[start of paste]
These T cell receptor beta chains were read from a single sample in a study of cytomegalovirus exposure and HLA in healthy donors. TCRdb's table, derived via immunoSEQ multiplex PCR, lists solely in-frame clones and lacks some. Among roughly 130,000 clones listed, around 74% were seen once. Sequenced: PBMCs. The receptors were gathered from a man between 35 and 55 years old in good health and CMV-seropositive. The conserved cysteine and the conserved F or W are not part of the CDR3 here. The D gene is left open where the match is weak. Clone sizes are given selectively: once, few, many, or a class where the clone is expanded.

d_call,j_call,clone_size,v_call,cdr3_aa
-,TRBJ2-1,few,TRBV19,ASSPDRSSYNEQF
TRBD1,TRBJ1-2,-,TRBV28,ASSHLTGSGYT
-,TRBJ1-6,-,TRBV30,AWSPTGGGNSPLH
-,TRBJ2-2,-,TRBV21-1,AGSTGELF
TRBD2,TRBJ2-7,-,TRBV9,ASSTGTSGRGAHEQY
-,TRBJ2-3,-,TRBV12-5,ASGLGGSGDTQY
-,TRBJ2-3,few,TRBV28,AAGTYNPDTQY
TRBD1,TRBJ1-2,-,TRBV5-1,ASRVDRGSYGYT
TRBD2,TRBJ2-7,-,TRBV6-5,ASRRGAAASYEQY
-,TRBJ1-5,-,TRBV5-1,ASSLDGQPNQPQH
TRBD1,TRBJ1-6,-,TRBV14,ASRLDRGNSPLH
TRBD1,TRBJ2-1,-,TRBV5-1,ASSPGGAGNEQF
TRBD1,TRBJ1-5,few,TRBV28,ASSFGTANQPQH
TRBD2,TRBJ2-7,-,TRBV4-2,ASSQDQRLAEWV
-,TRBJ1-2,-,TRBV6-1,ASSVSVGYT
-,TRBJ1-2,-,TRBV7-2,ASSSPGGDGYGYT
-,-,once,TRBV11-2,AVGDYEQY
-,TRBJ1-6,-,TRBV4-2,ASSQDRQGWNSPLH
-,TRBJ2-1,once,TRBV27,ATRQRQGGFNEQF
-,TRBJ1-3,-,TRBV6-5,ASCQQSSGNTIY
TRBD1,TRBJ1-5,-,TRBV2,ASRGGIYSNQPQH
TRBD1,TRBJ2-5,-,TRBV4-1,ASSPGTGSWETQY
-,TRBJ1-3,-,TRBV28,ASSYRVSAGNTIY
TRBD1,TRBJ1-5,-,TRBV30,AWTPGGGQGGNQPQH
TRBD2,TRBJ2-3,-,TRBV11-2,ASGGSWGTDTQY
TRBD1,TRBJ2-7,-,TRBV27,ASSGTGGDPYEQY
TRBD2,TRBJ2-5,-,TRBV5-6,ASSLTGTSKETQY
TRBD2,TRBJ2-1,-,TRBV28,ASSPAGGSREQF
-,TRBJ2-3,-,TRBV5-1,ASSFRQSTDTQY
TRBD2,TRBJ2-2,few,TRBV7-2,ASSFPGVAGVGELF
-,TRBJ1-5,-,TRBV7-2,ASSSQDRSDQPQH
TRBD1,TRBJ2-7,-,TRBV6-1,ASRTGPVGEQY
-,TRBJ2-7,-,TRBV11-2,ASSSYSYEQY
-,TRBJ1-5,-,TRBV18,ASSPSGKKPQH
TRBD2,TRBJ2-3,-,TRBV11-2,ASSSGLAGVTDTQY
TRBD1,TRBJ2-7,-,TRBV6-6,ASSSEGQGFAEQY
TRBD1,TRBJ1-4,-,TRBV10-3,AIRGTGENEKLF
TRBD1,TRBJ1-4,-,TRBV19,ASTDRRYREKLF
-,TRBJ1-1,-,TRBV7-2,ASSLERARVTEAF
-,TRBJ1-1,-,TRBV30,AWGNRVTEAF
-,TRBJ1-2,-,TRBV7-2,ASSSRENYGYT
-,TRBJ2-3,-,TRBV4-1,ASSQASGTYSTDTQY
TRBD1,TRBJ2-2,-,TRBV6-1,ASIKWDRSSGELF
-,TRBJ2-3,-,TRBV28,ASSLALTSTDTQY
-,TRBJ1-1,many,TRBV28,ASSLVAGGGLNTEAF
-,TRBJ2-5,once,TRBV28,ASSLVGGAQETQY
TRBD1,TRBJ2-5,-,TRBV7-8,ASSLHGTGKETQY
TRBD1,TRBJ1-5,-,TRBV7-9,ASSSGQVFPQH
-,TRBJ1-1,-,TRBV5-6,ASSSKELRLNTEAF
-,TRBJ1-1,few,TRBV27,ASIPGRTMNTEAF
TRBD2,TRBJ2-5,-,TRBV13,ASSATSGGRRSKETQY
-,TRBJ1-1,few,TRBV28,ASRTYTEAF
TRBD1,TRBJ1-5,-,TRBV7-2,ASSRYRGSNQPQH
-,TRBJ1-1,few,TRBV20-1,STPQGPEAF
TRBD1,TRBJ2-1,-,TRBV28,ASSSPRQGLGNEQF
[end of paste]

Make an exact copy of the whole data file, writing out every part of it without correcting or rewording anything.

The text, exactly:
These T cell receptor beta chains were read from a single sample in a study of cytomegalovirus exposure and HLA in healthy donors. TCRdb's table, derived via immunoSEQ multiplex PCR, lists solely in-frame clones and lacks some. Among roughly 130,000 clones listed, around 74% were seen once. Sequenced: PBMCs. The receptors were gathered from a man between 35 and 55 years old in good health and CMV-seropositive. The conserved cysteine and the conserved F or W are not part of the CDR3 here. The D gene is left open where the match is weak. Clone sizes are given selectively: once, few, many, or a class where the clone is expanded.

d_call,j_call,clone_size,v_call,cdr3_aa
-,TRBJ2-1,few,TRBV19,ASSPDRSSYNEQF
TRBD1,TRBJ1-2,-,TRBV28,ASSHLTGSGYT
-,TRBJ1-6,-,TRBV30,AWSPTGGGNSPLH
-,TRBJ2-2,-,TRBV21-1,AGSTGELF
TRBD2,TRBJ2-7,-,TRBV9,ASSTGTSGRGAHEQY
-,TRBJ2-3,-,TRBV12-5,ASGLGGSGDTQY
-,TRBJ2-3,few,TRBV28,AAGTYNPDTQY
TRBD1,TRBJ1-2,-,TRBV5-1,ASRVDRGSYGYT
TRBD2,TRBJ2-7,-,TRBV6-5,ASRRGAAASYEQY
-,TRBJ1-5,-,TRBV5-1,ASSLDGQPNQPQH
TRBD1,TRBJ1-6,-,TRBV14,ASRLDRGNSPLH
TRBD1,TRBJ2-1,-,TRBV5-1,ASSPGGAGNEQF
TRBD1,TRBJ1-5,few,TRBV28,ASSFGTANQPQH
TRBD2,TRBJ2-7,-,TRBV4-2,ASSQDQRLAEWV
-,TRBJ1-2,-,TRBV6-1,ASSVSVGYT
-,TRBJ1-2,-,TRBV7-2,ASSSPGGDGYGYT
-,-,once,TRBV11-2,AVGDYEQY
-,TRBJ1-6,-,TRBV4-2,ASSQDRQGWNSPLH
-,TRBJ2-1,once,TRBV27,ATRQRQGGFNEQF
-,TRBJ1-3,-,TRBV6-5,ASCQQSSGNTIY
TRBD1,TRBJ1-5,-,TRBV2,ASRGGIYSNQPQH
TRBD1,TRBJ2-5,-,TRBV4-1,ASSPGTGSWETQY
-,TRBJ1-3,-,TRBV28,ASSYRVSAGNTIY
TRBD1,TRBJ1-5,-,TRBV30,AWTPGGGQGGNQPQH
TRBD2,TRBJ2-3,-,TRBV11-2,ASGGSWGTDTQY
TRBD1,TRBJ2-7,-,TRBV27,ASSGTGGDPYEQY
TRBD2,TRBJ2-5,-,TRBV5-6,ASSLTGTSKETQY
TRBD2,TRBJ2-1,-,TRBV28,ASSPAGGSREQF
-,TRBJ2-3,-,TRBV5-1,ASSFRQSTDTQY
TRBD2,TRBJ2-2,few,TRBV7-2,ASSFPGVAGVGELF
-,TRBJ1-5,-,TRBV7-2,ASSSQDRSDQPQH
TRBD1,TRBJ2-7,-,TRBV6-1,ASRTGPVGEQY
-,TRBJ2-7,-,TRBV11-2,ASSSYSYEQY
-,TRBJ1-5,-,TRBV18,ASSPSGKKPQH
TRBD2,TRBJ2-3,-,TRBV11-2,ASSSGLAGVTDTQY
TRBD1,TRBJ2-7,-,TRBV6-6,ASSSEGQGFAEQY
TRBD1,TRBJ1-4,-,TRBV10-3,AIRGTGENEKLF
TRBD1,TRBJ1-4,-,TRBV19,ASTDRRYREKLF
-,TRBJ1-1,-,TRBV7-2,ASSLERARVTEAF
-,TRBJ1-1,-,TRBV30,AWGNRVTEAF
-,TRBJ1-2,-,TRBV7-2,ASSSRENYGYT
-,TRBJ2-3,-,TRBV4-1,ASSQASGTYSTDTQY
TRBD1,TRBJ2-2,-,TRBV6-1,ASIKWDRSSGELF
-,TRBJ2-3,-,TRBV28,ASSLALTSTDTQY
-,TRBJ1-1,many,TRBV28,ASSLVAGGGLNTEAF
-,TRBJ2-5,once,TRBV28,ASSLVGGAQETQY
TRBD1,TRBJ2-5,-,TRBV7-8,ASSLHGTGKETQY
TRBD1,TRBJ1-5,-,TRBV7-9,ASSSGQVFPQH
-,TRBJ1-1,-,TRBV5-6,ASSSKELRLNTEAF
-,TRBJ1-1,few,TRBV27,ASIPGRTMNTEAF
TRBD2,TRBJ2-5,-,TRBV13,ASSATSGGRRSKETQY
-,TRBJ1-1,few,TRBV28,ASRTYTEAF
TRBD1,TRBJ1-5,-,TRBV7-2,ASSRYRGSNQPQH
-,TRBJ1-1,few,TRBV20-1,STPQGPEAF
TRBD1,TRBJ2-1,-,TRBV28,ASSSPRQGLGNEQF